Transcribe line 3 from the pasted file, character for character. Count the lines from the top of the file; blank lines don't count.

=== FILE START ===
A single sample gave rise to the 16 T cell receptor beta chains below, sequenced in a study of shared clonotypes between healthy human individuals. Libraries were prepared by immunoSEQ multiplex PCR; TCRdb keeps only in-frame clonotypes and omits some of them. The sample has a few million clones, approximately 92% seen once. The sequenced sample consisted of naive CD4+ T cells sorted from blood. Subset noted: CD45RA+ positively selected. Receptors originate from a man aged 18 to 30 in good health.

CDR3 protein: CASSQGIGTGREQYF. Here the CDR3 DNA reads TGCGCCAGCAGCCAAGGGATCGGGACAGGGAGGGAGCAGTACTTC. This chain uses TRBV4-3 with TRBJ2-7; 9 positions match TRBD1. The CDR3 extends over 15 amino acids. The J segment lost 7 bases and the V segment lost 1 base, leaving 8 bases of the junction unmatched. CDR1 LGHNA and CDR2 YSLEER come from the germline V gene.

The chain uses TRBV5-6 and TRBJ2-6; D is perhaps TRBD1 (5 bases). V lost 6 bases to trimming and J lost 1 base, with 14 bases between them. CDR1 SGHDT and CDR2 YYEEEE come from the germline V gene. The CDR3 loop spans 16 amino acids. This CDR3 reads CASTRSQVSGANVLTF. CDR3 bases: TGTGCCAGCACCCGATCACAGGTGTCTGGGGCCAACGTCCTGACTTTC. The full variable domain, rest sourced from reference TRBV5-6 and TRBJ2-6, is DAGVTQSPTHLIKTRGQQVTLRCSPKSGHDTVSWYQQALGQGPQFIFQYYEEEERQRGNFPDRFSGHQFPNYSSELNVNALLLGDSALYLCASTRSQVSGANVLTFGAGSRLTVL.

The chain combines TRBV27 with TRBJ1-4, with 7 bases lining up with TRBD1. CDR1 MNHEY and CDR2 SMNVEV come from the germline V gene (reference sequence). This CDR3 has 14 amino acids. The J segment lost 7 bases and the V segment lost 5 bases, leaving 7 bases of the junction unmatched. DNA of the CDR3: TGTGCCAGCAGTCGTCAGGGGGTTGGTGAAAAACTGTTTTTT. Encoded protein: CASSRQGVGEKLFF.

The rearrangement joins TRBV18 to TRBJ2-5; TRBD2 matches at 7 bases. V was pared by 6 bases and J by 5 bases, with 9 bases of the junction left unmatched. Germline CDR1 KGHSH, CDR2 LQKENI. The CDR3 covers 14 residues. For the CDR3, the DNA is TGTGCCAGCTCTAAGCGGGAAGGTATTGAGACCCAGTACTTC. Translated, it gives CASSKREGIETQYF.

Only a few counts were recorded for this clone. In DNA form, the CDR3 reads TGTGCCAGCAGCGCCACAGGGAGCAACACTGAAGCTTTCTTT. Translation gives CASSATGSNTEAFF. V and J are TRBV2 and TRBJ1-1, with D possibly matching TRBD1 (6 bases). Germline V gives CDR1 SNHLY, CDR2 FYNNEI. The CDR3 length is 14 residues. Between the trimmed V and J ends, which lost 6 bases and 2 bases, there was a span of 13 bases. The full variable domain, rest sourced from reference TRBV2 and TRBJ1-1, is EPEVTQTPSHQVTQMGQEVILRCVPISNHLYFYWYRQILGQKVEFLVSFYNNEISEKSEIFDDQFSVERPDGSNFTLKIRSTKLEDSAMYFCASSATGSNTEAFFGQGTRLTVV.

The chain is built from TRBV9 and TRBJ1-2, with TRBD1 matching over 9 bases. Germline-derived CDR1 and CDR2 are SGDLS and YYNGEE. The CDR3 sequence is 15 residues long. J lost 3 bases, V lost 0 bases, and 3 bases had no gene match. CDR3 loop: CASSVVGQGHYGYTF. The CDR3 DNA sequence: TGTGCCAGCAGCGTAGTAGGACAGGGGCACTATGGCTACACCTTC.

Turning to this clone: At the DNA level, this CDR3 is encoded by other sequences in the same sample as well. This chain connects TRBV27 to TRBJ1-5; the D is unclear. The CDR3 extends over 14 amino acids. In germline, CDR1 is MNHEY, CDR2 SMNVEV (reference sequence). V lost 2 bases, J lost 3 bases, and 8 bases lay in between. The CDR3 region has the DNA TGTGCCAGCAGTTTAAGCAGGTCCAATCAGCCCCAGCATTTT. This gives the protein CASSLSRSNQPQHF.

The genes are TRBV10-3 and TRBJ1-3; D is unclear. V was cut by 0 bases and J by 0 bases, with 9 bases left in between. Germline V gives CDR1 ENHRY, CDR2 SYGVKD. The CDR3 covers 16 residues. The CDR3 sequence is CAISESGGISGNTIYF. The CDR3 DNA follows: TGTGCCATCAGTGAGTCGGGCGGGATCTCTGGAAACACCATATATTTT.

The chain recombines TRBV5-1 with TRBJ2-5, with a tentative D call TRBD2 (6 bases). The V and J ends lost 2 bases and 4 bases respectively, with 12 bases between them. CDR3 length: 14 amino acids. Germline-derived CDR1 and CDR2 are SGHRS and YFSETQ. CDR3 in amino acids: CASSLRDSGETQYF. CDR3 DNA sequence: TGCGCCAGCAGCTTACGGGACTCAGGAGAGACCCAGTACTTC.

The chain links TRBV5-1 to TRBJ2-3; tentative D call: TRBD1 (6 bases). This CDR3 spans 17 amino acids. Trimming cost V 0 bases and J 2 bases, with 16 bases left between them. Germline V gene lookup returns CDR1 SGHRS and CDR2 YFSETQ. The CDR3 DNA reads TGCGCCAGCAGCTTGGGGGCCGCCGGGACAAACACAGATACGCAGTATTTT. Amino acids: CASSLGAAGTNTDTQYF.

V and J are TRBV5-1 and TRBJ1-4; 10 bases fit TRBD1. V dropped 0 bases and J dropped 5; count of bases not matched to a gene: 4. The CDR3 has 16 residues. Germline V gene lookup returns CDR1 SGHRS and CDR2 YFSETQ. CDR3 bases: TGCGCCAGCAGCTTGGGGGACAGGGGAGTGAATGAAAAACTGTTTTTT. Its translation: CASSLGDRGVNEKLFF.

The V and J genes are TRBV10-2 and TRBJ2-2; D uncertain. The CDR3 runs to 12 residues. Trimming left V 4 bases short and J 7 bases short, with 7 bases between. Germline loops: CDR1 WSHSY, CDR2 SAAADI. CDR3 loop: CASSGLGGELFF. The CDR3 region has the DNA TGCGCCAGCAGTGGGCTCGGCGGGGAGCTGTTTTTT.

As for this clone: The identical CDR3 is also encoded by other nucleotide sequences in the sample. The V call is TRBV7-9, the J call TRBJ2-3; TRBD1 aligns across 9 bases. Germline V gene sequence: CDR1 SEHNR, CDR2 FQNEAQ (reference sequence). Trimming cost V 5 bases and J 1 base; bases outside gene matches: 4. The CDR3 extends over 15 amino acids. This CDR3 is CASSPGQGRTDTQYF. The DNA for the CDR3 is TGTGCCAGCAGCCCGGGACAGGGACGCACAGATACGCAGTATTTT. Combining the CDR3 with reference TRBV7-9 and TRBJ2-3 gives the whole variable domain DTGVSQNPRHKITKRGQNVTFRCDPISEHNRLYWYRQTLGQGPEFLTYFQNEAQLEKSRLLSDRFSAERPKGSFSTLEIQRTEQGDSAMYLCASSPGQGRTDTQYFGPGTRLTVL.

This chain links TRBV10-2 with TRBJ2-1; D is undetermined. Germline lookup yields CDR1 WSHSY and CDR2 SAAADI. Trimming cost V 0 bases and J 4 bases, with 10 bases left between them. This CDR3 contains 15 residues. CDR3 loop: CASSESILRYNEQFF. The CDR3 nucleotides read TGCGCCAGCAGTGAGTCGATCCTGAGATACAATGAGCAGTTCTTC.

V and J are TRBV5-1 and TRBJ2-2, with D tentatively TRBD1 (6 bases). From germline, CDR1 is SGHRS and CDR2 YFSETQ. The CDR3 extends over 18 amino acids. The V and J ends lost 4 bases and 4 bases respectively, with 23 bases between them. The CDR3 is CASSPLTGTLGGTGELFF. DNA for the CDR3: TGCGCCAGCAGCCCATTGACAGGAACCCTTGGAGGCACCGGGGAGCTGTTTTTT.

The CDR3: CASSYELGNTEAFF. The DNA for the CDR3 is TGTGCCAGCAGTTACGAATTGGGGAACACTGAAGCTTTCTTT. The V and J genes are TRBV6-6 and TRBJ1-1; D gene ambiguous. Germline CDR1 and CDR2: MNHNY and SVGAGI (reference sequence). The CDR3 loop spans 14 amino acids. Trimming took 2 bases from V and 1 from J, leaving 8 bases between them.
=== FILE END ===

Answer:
The chain uses TRBV5-6 and TRBJ2-6; D is perhaps TRBD1 (5 bases). V lost 6 bases to trimming and J lost 1 base, with 14 bases between them. CDR1 SGHDT and CDR2 YYEEEE come from the germline V gene. The CDR3 loop spans 16 amino acids. This CDR3 reads CASTRSQVSGANVLTF. CDR3 bases: TGTGCCAGCACCCGATCACAGGTGTCTGGGGCCAACGTCCTGACTTTC. The full variable domain, rest sourced from reference TRBV5-6 and TRBJ2-6, is DAGVTQSPTHLIKTRGQQVTLRCSPKSGHDTVSWYQQALGQGPQFIFQYYEEEERQRGNFPDRFSGHQFPNYSSELNVNALLLGDSALYLCASTRSQVSGANVLTFGAGSRLTVL.